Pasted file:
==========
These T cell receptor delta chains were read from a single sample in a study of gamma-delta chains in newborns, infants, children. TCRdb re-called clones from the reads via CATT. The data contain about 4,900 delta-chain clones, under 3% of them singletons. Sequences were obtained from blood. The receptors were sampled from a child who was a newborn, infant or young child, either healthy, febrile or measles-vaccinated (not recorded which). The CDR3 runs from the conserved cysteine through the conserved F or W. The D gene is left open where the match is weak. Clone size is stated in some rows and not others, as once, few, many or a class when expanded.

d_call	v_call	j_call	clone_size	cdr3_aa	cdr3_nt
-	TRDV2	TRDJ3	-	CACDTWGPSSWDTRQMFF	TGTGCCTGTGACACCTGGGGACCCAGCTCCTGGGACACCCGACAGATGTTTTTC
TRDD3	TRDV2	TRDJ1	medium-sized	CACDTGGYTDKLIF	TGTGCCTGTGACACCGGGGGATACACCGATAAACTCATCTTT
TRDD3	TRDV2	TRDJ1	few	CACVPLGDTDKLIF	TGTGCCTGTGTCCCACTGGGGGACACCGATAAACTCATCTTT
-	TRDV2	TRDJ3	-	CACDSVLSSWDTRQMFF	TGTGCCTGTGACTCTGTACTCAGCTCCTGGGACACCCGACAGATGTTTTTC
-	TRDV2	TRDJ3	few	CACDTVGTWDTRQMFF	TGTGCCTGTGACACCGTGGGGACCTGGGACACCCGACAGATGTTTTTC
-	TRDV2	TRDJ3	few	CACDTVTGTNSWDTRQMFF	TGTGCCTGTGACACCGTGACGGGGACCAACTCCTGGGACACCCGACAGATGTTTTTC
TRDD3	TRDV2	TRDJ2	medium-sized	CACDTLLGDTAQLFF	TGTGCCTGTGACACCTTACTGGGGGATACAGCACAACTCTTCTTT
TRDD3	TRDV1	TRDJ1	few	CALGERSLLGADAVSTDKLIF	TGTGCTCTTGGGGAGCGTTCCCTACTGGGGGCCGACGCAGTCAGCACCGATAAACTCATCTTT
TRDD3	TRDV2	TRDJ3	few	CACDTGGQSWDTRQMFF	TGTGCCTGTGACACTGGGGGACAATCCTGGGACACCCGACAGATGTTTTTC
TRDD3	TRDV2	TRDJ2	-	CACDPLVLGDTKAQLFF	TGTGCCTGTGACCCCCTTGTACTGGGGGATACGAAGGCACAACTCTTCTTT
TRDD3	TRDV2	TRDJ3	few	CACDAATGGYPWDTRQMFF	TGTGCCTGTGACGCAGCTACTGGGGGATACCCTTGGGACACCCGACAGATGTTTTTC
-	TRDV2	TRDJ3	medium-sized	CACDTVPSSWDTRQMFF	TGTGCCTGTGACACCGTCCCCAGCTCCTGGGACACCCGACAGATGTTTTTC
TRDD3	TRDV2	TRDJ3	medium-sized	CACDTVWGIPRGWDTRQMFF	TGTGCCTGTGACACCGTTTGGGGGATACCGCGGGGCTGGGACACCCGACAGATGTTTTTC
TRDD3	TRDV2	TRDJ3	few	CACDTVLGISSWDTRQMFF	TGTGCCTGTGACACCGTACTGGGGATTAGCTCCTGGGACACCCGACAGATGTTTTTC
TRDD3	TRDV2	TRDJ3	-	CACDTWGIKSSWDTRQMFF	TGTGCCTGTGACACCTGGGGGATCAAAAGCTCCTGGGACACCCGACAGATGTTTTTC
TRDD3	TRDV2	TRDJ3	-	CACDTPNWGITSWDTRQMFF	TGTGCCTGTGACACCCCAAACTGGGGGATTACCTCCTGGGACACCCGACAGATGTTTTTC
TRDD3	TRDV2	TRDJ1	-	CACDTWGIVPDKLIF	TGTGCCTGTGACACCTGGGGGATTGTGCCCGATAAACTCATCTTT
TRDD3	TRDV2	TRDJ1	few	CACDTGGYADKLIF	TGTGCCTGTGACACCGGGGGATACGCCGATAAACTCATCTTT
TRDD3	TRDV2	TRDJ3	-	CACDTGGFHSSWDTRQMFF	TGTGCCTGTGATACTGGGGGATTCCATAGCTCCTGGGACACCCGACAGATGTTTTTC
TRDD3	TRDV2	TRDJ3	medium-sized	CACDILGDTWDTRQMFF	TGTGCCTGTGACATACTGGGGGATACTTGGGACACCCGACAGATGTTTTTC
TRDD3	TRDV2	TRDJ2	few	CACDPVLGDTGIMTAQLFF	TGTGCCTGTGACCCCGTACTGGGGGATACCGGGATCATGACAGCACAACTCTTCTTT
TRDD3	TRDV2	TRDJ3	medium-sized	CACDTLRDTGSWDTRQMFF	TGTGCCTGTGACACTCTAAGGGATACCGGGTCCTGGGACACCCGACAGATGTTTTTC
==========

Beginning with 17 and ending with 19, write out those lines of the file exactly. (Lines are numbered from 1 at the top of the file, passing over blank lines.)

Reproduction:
TRDD3	TRDV2	TRDJ3	-	CACDTWGIKSSWDTRQMFF	TGTGCCTGTGACACCTGGGGGATCAAAAGCTCCTGGGACACCCGACAGATGTTTTTC
TRDD3	TRDV2	TRDJ3	-	CACDTPNWGITSWDTRQMFF	TGTGCCTGTGACACCCCAAACTGGGGGATTACCTCCTGGGACACCCGACAGATGTTTTTC
TRDD3	TRDV2	TRDJ1	-	CACDTWGIVPDKLIF	TGTGCCTGTGACACCTGGGGGATTGTGCCCGATAAACTCATCTTT